Child Passenger Safety Seat System
(2) the person presents to the court, not later than the 10th day after the date of the offense, a statement from a licensed physician stating that for a medical reason the person should not wear a safety belt;
There has been some criticism of forward-facing child safety seats, in particular by the economist Steven D. Levitt, author of the popular book Freakonomics. Levitt's study and findings have been criticized and refuted by subsequent peer reviewed studies, which found child safety seats offer a considerable safety advantage over seat belts alone.
Straps on the harness should be snug on the child, parents should not be able to pinch the straps away from the shoulders of the child. The straps also need to be placed at the proper height for the child.
Convertible seats can be used throughout many stages. Many convertible seats will transition from a rear-facing seat, to a forward-facing seat, and some then can be used as a booster seat. Many convertible seats allow for 2.3–18 kg (5-40 lb.) rear-facing, allowing children to be in the safer rear-facing position up to a weight of 18 kg (40 lbs).
For the best protection on every ride, use a car seat or booster seat, based on your child’s age, weight and height. In addition, remember to buckle yourself – every time – in every vehicle. Your child will do as you do!
A child can be moved from a booster seat to a vehicle’s factory installed back-seat safety belt, only after passing the Safety Belt Fit Test. Return your child to a booster seat if the safety belt does not fit perfectly.
Though there are hundreds of variations of makes and models in the world of child safety seats, the materials used in the manufacturing process are basically the same. Factories in which the seats are put together receive loads of polypropylene pellets. Foam makes up the padding of the individual seats, while vinyl and fabrics are used to make up the covers for the seats as well as the harnesses.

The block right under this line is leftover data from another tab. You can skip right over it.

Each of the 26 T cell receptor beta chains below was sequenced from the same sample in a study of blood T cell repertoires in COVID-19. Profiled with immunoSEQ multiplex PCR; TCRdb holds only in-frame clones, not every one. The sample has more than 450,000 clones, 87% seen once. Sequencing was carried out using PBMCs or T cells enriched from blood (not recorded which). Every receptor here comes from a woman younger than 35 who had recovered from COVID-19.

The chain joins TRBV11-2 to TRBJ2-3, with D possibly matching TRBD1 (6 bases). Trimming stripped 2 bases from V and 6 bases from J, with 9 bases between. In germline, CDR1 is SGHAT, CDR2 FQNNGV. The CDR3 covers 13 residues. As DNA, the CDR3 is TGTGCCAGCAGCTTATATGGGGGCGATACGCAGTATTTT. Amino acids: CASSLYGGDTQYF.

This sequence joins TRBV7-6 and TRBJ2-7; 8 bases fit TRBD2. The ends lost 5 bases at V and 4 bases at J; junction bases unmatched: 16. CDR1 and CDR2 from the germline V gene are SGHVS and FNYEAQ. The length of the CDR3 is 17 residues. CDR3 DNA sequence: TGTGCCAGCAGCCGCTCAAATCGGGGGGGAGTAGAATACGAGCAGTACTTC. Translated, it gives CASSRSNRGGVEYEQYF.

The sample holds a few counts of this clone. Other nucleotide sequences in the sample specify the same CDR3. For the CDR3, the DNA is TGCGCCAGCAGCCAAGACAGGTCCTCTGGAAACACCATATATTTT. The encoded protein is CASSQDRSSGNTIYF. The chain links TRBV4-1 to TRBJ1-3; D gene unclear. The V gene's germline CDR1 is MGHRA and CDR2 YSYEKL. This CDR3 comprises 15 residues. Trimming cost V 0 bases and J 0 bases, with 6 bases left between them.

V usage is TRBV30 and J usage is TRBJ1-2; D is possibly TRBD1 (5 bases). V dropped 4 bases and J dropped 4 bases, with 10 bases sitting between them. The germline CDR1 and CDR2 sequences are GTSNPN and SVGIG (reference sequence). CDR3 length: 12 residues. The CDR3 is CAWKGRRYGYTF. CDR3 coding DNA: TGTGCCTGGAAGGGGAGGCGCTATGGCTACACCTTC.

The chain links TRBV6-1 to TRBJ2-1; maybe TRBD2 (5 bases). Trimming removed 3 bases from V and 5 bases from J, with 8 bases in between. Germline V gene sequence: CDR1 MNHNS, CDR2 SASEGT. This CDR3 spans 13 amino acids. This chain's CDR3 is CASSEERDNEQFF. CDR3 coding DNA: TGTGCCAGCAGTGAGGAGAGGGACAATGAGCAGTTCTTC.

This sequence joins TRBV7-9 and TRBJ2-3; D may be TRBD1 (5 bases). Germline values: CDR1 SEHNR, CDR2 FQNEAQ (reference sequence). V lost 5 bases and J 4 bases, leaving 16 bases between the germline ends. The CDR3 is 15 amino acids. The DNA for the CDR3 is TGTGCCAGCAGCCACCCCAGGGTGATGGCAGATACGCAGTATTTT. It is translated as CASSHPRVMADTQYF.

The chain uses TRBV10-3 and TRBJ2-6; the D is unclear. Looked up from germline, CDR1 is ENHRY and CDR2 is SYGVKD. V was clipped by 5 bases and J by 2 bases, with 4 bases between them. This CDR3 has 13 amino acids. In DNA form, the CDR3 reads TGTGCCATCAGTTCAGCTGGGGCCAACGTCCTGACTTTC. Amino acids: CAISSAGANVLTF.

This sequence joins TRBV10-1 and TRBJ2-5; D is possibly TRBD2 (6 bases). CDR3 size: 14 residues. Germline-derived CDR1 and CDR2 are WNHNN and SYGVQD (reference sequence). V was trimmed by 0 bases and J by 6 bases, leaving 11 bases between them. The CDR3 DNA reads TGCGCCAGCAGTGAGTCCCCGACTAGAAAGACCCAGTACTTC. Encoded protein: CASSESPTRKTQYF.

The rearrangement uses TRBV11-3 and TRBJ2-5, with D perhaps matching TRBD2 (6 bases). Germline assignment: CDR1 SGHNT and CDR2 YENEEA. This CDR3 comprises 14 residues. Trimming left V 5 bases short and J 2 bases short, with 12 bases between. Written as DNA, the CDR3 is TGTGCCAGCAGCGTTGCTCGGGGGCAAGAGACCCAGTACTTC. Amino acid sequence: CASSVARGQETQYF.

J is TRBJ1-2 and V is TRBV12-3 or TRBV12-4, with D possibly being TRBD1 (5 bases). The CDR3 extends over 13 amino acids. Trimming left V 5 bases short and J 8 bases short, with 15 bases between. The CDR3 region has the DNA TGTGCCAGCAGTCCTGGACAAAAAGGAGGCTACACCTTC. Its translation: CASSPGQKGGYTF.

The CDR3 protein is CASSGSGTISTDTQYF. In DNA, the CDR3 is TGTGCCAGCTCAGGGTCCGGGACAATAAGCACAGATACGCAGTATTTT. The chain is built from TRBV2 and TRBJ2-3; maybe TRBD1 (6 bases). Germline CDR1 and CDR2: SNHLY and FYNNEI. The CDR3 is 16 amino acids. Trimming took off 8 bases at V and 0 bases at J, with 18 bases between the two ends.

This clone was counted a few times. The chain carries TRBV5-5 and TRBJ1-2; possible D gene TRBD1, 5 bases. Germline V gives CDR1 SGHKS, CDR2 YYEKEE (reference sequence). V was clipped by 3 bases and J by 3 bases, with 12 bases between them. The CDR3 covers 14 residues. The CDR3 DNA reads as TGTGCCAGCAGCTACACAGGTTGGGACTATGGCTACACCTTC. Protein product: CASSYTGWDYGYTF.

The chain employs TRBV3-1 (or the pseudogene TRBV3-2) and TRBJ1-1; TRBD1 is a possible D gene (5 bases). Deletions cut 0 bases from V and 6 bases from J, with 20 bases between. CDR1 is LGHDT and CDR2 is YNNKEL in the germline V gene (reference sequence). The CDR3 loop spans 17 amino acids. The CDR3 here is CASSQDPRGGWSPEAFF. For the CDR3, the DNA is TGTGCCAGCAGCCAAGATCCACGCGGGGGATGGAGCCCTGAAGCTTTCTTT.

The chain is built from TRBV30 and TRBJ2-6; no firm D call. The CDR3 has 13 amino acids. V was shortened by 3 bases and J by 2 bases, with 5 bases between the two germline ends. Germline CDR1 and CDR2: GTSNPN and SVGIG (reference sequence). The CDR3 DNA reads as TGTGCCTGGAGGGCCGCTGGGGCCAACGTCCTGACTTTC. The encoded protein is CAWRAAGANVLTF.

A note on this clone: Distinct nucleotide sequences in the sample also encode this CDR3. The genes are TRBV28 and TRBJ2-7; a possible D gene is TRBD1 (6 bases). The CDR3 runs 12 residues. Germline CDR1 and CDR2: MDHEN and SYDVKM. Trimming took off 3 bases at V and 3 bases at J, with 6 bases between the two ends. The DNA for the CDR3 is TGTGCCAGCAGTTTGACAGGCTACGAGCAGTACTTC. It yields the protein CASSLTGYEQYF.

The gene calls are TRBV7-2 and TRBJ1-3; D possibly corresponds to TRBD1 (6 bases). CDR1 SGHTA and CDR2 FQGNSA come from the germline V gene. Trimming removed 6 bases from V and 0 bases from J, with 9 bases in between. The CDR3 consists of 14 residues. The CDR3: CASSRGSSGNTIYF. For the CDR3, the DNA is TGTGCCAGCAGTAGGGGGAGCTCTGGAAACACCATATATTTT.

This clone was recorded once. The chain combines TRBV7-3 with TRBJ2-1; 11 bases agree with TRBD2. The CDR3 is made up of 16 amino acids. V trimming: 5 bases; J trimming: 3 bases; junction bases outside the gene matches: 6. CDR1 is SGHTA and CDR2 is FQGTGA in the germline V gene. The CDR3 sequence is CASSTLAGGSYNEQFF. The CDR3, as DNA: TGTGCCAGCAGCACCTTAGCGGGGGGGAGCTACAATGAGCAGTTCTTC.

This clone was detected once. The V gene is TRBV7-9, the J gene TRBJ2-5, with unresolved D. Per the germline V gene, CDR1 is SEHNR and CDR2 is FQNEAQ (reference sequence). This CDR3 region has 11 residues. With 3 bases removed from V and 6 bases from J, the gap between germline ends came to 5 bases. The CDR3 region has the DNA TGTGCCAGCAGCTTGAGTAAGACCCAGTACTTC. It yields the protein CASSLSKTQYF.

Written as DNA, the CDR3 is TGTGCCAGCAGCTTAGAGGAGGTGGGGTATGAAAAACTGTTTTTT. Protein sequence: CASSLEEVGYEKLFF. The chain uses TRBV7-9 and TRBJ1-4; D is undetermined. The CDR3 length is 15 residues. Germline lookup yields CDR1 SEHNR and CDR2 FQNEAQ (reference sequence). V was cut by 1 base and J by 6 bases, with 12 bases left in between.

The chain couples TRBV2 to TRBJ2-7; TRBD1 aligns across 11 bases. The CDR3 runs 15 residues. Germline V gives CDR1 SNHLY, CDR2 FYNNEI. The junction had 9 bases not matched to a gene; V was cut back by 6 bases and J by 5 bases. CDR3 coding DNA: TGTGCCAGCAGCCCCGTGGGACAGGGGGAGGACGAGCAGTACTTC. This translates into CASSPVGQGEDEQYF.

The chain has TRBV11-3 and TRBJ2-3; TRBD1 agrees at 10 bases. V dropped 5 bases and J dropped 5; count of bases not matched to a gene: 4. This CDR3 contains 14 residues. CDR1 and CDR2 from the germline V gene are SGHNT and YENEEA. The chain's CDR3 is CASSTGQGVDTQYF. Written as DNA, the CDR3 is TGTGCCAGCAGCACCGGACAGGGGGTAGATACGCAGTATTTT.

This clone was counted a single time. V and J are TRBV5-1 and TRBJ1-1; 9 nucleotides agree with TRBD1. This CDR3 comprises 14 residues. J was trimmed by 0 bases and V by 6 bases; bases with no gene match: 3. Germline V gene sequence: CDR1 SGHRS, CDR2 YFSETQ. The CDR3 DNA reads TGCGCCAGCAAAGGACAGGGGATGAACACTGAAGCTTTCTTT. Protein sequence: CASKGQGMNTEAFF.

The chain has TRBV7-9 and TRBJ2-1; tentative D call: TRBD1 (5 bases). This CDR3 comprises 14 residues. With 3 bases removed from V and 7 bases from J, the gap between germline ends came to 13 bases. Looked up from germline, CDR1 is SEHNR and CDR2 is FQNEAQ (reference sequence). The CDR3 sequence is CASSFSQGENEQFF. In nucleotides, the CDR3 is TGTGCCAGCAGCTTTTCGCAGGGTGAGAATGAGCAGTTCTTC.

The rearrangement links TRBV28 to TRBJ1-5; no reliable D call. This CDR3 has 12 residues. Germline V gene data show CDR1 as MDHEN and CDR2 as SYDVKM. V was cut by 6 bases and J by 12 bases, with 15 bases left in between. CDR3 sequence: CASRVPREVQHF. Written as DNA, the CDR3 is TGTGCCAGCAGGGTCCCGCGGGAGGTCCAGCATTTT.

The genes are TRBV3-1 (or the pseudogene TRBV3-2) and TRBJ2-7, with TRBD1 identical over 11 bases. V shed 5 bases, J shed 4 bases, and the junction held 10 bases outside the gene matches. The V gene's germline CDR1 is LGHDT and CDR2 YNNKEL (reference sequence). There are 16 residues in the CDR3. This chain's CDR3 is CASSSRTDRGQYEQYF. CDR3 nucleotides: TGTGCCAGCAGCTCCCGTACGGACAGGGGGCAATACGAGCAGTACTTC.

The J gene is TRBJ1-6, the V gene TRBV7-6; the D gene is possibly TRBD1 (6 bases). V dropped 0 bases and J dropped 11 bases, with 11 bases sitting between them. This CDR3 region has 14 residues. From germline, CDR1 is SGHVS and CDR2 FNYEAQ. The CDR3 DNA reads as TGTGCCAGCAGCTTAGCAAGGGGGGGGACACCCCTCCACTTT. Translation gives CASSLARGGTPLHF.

There are two main types of boosters: high back (some of which have energy absorbing foam) and no back. A new generation of booster seats comes with rigid Isofix (Latch) connectors that secure to the vehicle's anchors, improving the seat's stability in the event of a collision.
Your child is counting on you to protect him or her! Make sure your child always rides safely in your car. In addition, prepare older children to “think safety” if they are ever in a car where no car seat or booster seat is available.
The number after 'E' in the ECE 44 standard indicates as to which country certifies the child restraint. Hence the number differs between countries. The EU (European Union) also has similar symbols to indicate safety standards for children travelling in a vehicle.
All child restraints have an expiration date. Seats can expire 6 years from the date of manufacture, although this can vary by manufacturer. Expiration dates are highly debated, with proponents and manufacturers claiming that older car seats can degrade over time to be less effective and that changing laws and regulations necessitate an expiration date. Opponents argue that it is simply for their legal protection and to sell more car seats, and point out that manufacturers have noted that the plastics in most car seats long outlast the expiration date. As ageing is due to temperature swings and UV-light, a seat ages faster in a car than in a cool, dark cellar.